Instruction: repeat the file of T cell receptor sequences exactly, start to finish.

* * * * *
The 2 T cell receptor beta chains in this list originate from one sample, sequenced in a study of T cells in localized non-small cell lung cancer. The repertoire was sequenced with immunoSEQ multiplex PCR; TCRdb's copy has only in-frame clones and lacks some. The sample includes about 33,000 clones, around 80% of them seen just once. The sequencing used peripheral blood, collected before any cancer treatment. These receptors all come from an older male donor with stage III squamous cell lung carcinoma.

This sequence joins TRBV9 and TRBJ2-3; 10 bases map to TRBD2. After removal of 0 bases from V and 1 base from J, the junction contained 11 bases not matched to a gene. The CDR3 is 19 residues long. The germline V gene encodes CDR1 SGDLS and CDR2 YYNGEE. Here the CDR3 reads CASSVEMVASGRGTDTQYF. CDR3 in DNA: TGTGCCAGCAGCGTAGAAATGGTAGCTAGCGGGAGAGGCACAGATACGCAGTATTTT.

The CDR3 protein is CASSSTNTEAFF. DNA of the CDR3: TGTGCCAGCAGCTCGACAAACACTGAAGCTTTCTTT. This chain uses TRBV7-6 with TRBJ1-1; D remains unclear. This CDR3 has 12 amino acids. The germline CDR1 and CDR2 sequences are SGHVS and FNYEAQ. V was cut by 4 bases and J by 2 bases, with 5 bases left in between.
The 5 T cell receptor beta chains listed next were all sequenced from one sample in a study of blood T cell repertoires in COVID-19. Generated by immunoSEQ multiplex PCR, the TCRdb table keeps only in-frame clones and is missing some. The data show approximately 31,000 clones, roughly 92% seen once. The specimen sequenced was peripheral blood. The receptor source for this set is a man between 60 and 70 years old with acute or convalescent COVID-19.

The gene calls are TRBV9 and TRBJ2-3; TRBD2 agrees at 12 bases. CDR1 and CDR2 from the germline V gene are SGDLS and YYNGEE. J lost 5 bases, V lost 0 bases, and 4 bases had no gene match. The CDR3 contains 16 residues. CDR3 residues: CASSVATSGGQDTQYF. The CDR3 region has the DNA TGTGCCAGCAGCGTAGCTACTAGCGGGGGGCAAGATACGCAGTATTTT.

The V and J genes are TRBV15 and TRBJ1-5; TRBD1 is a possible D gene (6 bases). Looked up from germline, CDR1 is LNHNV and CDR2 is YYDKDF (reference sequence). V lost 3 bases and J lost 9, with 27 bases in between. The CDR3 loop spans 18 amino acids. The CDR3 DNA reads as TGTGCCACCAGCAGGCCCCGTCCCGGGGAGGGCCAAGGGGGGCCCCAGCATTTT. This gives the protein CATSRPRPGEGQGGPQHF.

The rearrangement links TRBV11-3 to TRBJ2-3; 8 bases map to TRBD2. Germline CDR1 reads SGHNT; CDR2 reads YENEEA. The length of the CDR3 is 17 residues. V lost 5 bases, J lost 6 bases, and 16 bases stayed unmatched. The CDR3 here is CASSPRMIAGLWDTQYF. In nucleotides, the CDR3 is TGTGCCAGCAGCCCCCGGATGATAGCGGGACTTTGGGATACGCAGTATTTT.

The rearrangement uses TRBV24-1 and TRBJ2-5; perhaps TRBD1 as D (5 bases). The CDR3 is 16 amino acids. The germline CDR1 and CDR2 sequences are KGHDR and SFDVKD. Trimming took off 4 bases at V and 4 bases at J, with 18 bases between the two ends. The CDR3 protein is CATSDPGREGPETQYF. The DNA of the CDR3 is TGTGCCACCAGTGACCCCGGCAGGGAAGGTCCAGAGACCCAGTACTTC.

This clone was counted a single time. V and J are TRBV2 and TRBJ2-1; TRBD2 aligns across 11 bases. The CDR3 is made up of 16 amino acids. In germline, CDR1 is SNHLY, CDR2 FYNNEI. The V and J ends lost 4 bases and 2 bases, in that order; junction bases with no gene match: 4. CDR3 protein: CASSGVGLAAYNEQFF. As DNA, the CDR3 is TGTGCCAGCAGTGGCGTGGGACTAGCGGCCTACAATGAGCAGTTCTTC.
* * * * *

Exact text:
The 2 T cell receptor beta chains in this list originate from one sample, sequenced in a study of T cells in localized non-small cell lung cancer. The repertoire was sequenced with immunoSEQ multiplex PCR; TCRdb's copy has only in-frame clones and lacks some. The sample includes about 33,000 clones, around 80% of them seen just once. The sequencing used peripheral blood, collected before any cancer treatment. These receptors all come from an older male donor with stage III squamous cell lung carcinoma.

This sequence joins TRBV9 and TRBJ2-3; 10 bases map to TRBD2. After removal of 0 bases from V and 1 base from J, the junction contained 11 bases not matched to a gene. The CDR3 is 19 residues long. The germline V gene encodes CDR1 SGDLS and CDR2 YYNGEE. Here the CDR3 reads CASSVEMVASGRGTDTQYF. CDR3 in DNA: TGTGCCAGCAGCGTAGAAATGGTAGCTAGCGGGAGAGGCACAGATACGCAGTATTTT.

The CDR3 protein is CASSSTNTEAFF. DNA of the CDR3: TGTGCCAGCAGCTCGACAAACACTGAAGCTTTCTTT. This chain uses TRBV7-6 with TRBJ1-1; D remains unclear. This CDR3 has 12 amino acids. The germline CDR1 and CDR2 sequences are SGHVS and FNYEAQ. V was cut by 4 bases and J by 2 bases, with 5 bases left in between.
The 5 T cell receptor beta chains listed next were all sequenced from one sample in a study of blood T cell repertoires in COVID-19. Generated by immunoSEQ multiplex PCR, the TCRdb table keeps only in-frame clones and is missing some. The data show approximately 31,000 clones, roughly 92% seen once. The specimen sequenced was peripheral blood. The receptor source for this set is a man between 60 and 70 years old with acute or convalescent COVID-19.

The gene calls are TRBV9 and TRBJ2-3; TRBD2 agrees at 12 bases. CDR1 and CDR2 from the germline V gene are SGDLS and YYNGEE. J lost 5 bases, V lost 0 bases, and 4 bases had no gene match. The CDR3 contains 16 residues. CDR3 residues: CASSVATSGGQDTQYF. The CDR3 region has the DNA TGTGCCAGCAGCGTAGCTACTAGCGGGGGGCAAGATACGCAGTATTTT.

The V and J genes are TRBV15 and TRBJ1-5; TRBD1 is a possible D gene (6 bases). Looked up from germline, CDR1 is LNHNV and CDR2 is YYDKDF (reference sequence). V lost 3 bases and J lost 9, with 27 bases in between. The CDR3 loop spans 18 amino acids. The CDR3 DNA reads as TGTGCCACCAGCAGGCCCCGTCCCGGGGAGGGCCAAGGGGGGCCCCAGCATTTT. This gives the protein CATSRPRPGEGQGGPQHF.

The rearrangement links TRBV11-3 to TRBJ2-3; 8 bases map to TRBD2. Germline CDR1 reads SGHNT; CDR2 reads YENEEA. The length of the CDR3 is 17 residues. V lost 5 bases, J lost 6 bases, and 16 bases stayed unmatched. The CDR3 here is CASSPRMIAGLWDTQYF. In nucleotides, the CDR3 is TGTGCCAGCAGCCCCCGGATGATAGCGGGACTTTGGGATACGCAGTATTTT.

The rearrangement uses TRBV24-1 and TRBJ2-5; perhaps TRBD1 as D (5 bases). The CDR3 is 16 amino acids. The germline CDR1 and CDR2 sequences are KGHDR and SFDVKD. Trimming took off 4 bases at V and 4 bases at J, with 18 bases between the two ends. The CDR3 protein is CATSDPGREGPETQYF. The DNA of the CDR3 is TGTGCCACCAGTGACCCCGGCAGGGAAGGTCCAGAGACCCAGTACTTC.

This clone was counted a single time. V and J are TRBV2 and TRBJ2-1; TRBD2 aligns across 11 bases. The CDR3 is made up of 16 amino acids. In germline, CDR1 is SNHLY, CDR2 FYNNEI. The V and J ends lost 4 bases and 2 bases, in that order; junction bases with no gene match: 4. CDR3 protein: CASSGVGLAAYNEQFF. As DNA, the CDR3 is TGTGCCAGCAGTGGCGTGGGACTAGCGGCCTACAATGAGCAGTTCTTC.